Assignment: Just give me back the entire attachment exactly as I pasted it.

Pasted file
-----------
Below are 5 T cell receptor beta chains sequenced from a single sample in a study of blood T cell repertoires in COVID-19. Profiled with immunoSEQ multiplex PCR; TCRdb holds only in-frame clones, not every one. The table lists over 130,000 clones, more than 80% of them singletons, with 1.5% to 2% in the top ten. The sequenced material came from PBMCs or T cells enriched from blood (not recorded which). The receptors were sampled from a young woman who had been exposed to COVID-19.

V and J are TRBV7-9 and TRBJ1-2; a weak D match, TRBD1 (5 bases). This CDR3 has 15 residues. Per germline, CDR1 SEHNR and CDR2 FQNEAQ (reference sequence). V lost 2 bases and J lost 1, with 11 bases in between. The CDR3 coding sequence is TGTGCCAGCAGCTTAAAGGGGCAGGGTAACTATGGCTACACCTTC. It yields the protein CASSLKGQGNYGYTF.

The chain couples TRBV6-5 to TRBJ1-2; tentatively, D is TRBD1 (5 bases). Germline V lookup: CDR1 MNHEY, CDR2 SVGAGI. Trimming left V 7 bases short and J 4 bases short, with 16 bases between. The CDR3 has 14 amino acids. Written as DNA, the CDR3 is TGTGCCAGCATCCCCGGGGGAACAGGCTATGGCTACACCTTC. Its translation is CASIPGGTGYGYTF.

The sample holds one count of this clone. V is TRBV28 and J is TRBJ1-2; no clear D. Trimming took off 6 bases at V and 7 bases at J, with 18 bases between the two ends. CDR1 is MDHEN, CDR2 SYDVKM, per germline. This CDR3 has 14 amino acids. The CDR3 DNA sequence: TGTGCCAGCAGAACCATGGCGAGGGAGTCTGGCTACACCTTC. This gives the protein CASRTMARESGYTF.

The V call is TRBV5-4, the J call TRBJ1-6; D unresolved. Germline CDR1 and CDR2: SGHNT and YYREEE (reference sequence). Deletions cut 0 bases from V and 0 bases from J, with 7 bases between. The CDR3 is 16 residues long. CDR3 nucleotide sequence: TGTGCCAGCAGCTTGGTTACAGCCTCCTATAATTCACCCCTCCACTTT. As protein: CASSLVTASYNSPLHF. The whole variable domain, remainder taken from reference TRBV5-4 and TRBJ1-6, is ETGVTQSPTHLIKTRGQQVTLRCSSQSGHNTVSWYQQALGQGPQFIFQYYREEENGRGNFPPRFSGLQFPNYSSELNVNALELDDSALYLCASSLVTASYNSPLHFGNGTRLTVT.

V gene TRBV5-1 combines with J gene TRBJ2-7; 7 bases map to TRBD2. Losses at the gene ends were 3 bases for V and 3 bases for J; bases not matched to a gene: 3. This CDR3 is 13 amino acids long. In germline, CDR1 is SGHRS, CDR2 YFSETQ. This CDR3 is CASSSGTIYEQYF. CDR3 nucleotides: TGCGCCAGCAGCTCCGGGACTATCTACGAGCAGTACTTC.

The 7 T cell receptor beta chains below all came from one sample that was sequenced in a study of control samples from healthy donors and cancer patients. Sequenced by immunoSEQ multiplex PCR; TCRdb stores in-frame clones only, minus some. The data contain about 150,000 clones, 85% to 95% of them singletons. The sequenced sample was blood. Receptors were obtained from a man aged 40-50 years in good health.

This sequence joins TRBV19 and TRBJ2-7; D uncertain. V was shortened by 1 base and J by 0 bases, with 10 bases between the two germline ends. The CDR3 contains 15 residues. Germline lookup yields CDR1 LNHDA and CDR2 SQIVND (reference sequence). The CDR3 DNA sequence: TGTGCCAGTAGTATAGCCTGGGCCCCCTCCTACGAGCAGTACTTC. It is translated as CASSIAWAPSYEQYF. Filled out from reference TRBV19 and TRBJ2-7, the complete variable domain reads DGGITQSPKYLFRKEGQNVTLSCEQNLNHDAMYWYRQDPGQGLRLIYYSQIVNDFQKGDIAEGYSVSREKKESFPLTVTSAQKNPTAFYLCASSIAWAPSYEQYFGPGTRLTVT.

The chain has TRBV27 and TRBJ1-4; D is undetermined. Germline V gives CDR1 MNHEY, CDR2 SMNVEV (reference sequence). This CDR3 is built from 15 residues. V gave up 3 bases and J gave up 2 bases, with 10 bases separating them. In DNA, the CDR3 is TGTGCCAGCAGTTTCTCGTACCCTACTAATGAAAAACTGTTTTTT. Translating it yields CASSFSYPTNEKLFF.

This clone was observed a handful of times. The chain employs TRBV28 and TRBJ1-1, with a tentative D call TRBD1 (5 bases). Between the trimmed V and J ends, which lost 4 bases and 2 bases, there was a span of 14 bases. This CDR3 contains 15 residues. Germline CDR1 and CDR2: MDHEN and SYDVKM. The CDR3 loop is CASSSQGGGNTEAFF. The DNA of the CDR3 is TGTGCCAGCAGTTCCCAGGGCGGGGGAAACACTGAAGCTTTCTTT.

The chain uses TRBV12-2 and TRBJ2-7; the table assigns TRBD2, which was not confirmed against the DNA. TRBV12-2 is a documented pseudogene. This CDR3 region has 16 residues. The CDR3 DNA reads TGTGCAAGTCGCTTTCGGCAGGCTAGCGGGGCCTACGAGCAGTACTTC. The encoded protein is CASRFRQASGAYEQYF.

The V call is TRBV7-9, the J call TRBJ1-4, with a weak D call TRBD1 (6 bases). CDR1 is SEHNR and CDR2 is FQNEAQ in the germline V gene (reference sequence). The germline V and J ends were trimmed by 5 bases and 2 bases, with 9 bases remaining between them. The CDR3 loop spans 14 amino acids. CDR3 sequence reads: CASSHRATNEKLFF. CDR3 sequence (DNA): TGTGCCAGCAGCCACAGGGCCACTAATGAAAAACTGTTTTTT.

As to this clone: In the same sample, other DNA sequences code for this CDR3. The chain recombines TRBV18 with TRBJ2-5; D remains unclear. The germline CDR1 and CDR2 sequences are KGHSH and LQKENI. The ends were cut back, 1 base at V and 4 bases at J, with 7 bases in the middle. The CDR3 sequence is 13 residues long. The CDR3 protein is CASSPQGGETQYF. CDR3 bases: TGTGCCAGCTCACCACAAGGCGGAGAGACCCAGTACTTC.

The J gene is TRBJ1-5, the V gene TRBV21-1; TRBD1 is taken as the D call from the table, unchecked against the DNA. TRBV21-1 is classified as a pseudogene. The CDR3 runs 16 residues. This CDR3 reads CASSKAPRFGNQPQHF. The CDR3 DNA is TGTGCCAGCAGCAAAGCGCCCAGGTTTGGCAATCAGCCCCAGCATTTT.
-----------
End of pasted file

Below are 5 T cell receptor beta chains sequenced from a single sample in a study of blood T cell repertoires in COVID-19. Profiled with immunoSEQ multiplex PCR; TCRdb holds only in-frame clones, not every one. The table lists over 130,000 clones, more than 80% of them singletons, with 1.5% to 2% in the top ten. The sequenced material came from PBMCs or T cells enriched from blood (not recorded which). The receptors were sampled from a young woman who had been exposed to COVID-19.

V and J are TRBV7-9 and TRBJ1-2; a weak D match, TRBD1 (5 bases). This CDR3 has 15 residues. Per germline, CDR1 SEHNR and CDR2 FQNEAQ (reference sequence). V lost 2 bases and J lost 1, with 11 bases in between. The CDR3 coding sequence is TGTGCCAGCAGCTTAAAGGGGCAGGGTAACTATGGCTACACCTTC. It yields the protein CASSLKGQGNYGYTF.

The chain couples TRBV6-5 to TRBJ1-2; tentatively, D is TRBD1 (5 bases). Germline V lookup: CDR1 MNHEY, CDR2 SVGAGI. Trimming left V 7 bases short and J 4 bases short, with 16 bases between. The CDR3 has 14 amino acids. Written as DNA, the CDR3 is TGTGCCAGCATCCCCGGGGGAACAGGCTATGGCTACACCTTC. Its translation is CASIPGGTGYGYTF.

The sample holds one count of this clone. V is TRBV28 and J is TRBJ1-2; no clear D. Trimming took off 6 bases at V and 7 bases at J, with 18 bases between the two ends. CDR1 is MDHEN, CDR2 SYDVKM, per germline. This CDR3 has 14 amino acids. The CDR3 DNA sequence: TGTGCCAGCAGAACCATGGCGAGGGAGTCTGGCTACACCTTC. This gives the protein CASRTMARESGYTF.

The V call is TRBV5-4, the J call TRBJ1-6; D unresolved. Germline CDR1 and CDR2: SGHNT and YYREEE (reference sequence). Deletions cut 0 bases from V and 0 bases from J, with 7 bases between. The CDR3 is 16 residues long. CDR3 nucleotide sequence: TGTGCCAGCAGCTTGGTTACAGCCTCCTATAATTCACCCCTCCACTTT. As protein: CASSLVTASYNSPLHF. The whole variable domain, remainder taken from reference TRBV5-4 and TRBJ1-6, is ETGVTQSPTHLIKTRGQQVTLRCSSQSGHNTVSWYQQALGQGPQFIFQYYREEENGRGNFPPRFSGLQFPNYSSELNVNALELDDSALYLCASSLVTASYNSPLHFGNGTRLTVT.

V gene TRBV5-1 combines with J gene TRBJ2-7; 7 bases map to TRBD2. Losses at the gene ends were 3 bases for V and 3 bases for J; bases not matched to a gene: 3. This CDR3 is 13 amino acids long. In germline, CDR1 is SGHRS, CDR2 YFSETQ. This CDR3 is CASSSGTIYEQYF. CDR3 nucleotides: TGCGCCAGCAGCTCCGGGACTATCTACGAGCAGTACTTC.

The 7 T cell receptor beta chains below all came from one sample that was sequenced in a study of control samples from healthy donors and cancer patients. Sequenced by immunoSEQ multiplex PCR; TCRdb stores in-frame clones only, minus some. The data contain about 150,000 clones, 85% to 95% of them singletons. The sequenced sample was blood. Receptors were obtained from a man aged 40-50 years in good health.

This sequence joins TRBV19 and TRBJ2-7; D uncertain. V was shortened by 1 base and J by 0 bases, with 10 bases between the two germline ends. The CDR3 contains 15 residues. Germline lookup yields CDR1 LNHDA and CDR2 SQIVND (reference sequence). The CDR3 DNA sequence: TGTGCCAGTAGTATAGCCTGGGCCCCCTCCTACGAGCAGTACTTC. It is translated as CASSIAWAPSYEQYF. Filled out from reference TRBV19 and TRBJ2-7, the complete variable domain reads DGGITQSPKYLFRKEGQNVTLSCEQNLNHDAMYWYRQDPGQGLRLIYYSQIVNDFQKGDIAEGYSVSREKKESFPLTVTSAQKNPTAFYLCASSIAWAPSYEQYFGPGTRLTVT.

The chain has TRBV27 and TRBJ1-4; D is undetermined. Germline V gives CDR1 MNHEY, CDR2 SMNVEV (reference sequence). This CDR3 is built from 15 residues. V gave up 3 bases and J gave up 2 bases, with 10 bases separating them. In DNA, the CDR3 is TGTGCCAGCAGTTTCTCGTACCCTACTAATGAAAAACTGTTTTTT. Translating it yields CASSFSYPTNEKLFF.

This clone was observed a handful of times. The chain employs TRBV28 and TRBJ1-1, with a tentative D call TRBD1 (5 bases). Between the trimmed V and J ends, which lost 4 bases and 2 bases, there was a span of 14 bases. This CDR3 contains 15 residues. Germline CDR1 and CDR2: MDHEN and SYDVKM. The CDR3 loop is CASSSQGGGNTEAFF. The DNA of the CDR3 is TGTGCCAGCAGTTCCCAGGGCGGGGGAAACACTGAAGCTTTCTTT.

The chain uses TRBV12-2 and TRBJ2-7; the table assigns TRBD2, which was not confirmed against the DNA. TRBV12-2 is a documented pseudogene. This CDR3 region has 16 residues. The CDR3 DNA reads TGTGCAAGTCGCTTTCGGCAGGCTAGCGGGGCCTACGAGCAGTACTTC. The encoded protein is CASRFRQASGAYEQYF.

The V call is TRBV7-9, the J call TRBJ1-4, with a weak D call TRBD1 (6 bases). CDR1 is SEHNR and CDR2 is FQNEAQ in the germline V gene (reference sequence). The germline V and J ends were trimmed by 5 bases and 2 bases, with 9 bases remaining between them. The CDR3 loop spans 14 amino acids. CDR3 sequence reads: CASSHRATNEKLFF. CDR3 sequence (DNA): TGTGCCAGCAGCCACAGGGCCACTAATGAAAAACTGTTTTTT.

As to this clone: In the same sample, other DNA sequences code for this CDR3. The chain recombines TRBV18 with TRBJ2-5; D remains unclear. The germline CDR1 and CDR2 sequences are KGHSH and LQKENI. The ends were cut back, 1 base at V and 4 bases at J, with 7 bases in the middle. The CDR3 sequence is 13 residues long. The CDR3 protein is CASSPQGGETQYF. CDR3 bases: TGTGCCAGCTCACCACAAGGCGGAGAGACCCAGTACTTC.

The J gene is TRBJ1-5, the V gene TRBV21-1; TRBD1 is taken as the D call from the table, unchecked against the DNA. TRBV21-1 is classified as a pseudogene. The CDR3 runs 16 residues. This CDR3 reads CASSKAPRFGNQPQHF. The CDR3 DNA is TGTGCCAGCAGCAAAGCGCCCAGGTTTGGCAATCAGCCCCAGCATTTT.